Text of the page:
KENNETH FERRIE: Yeah, obviously I haven't since the U.S. Open; I've played every week. This is my sixth week in a row. I'll play next week in Germany, and that's seven weeks in a row. I've been pretty busy. The events are worth so much money, and they're big tournaments, the qualifying ones, like the big money points to get you into the Ryder Cup, so it's hard to have weeks off.

I'm not a huge practicer. I'm not a huge practicer at tournaments, I'm not a huge practicer away from golf, either. I like to do the normal things, catch up with friends, spend time with family and just do kind of the usual things.

Q. Are you the first big man golfer?

KENNETH FERRIE: Yeah, I'm the first and well I'd like to say the last. But it's one of those Ashington is I've done a few interviews about this, and it is such a strange thing, nobody can understand why. Around the area there's so many little towns exactly the same as Ashington. But they produced two World Cup football players, Jackie Millburn, Steve Harmison, in the cricket setup now, huge influence in Ashington last year. And then me from the golf. That's five not just good sports, but it's five getting on for internationally renowned sportsmen. It's a strange thing. We get brought up with the Charltons. Jackie Millburn and the two Charlton brothers. I've kind of taken it away from football and cricket to golf.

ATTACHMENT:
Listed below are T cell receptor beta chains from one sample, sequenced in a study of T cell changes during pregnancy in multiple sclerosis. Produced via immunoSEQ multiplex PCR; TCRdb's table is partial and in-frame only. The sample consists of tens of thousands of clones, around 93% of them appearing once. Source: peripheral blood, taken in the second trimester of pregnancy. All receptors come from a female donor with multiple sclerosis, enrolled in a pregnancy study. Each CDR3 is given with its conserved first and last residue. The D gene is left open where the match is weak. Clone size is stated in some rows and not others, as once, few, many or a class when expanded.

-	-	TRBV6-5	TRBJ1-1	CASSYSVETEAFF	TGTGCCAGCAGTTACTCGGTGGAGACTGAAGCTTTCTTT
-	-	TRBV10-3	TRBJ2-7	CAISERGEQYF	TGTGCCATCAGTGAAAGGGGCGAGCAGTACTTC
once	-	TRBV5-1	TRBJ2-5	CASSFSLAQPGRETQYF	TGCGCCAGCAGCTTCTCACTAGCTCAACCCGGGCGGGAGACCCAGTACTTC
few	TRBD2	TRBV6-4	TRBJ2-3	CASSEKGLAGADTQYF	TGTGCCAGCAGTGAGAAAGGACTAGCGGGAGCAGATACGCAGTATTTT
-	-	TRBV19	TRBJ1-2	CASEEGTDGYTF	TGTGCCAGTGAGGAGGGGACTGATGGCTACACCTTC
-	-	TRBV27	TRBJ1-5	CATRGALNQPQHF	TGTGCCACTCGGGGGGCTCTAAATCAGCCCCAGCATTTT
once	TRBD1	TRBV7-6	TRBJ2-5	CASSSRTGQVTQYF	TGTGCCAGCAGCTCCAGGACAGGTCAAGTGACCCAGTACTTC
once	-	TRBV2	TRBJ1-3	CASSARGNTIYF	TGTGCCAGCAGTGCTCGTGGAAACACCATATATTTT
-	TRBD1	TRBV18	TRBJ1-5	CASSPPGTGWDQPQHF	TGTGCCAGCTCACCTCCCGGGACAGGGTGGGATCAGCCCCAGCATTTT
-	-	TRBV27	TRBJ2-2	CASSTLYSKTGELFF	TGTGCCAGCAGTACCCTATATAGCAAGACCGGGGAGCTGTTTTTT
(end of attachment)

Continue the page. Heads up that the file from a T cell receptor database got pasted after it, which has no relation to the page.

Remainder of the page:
I get a lot of local supporters, a lot of people there last week, at Loch Lomond. I used to get great support playing close to home, I was kind of a known name. It's a shame we don't play that tournament. And it was a shame with the Seve Trophy, that I just missed out on that. Like I say, Phil playing with his New York fans at the U.S. Open, I would love to have that same opportunity to play a major European event or whatever event in the castle or nearby, so I can have my fan support.

BRIAN CREIGHTON: What's the population of Ashington?

KENNETH FERRIE: I have no idea.

Q. 20,000 if you're lucky.


Q. Are you left alone when you walk down the streets?


Q. Nobody approaches anybody in the streets there.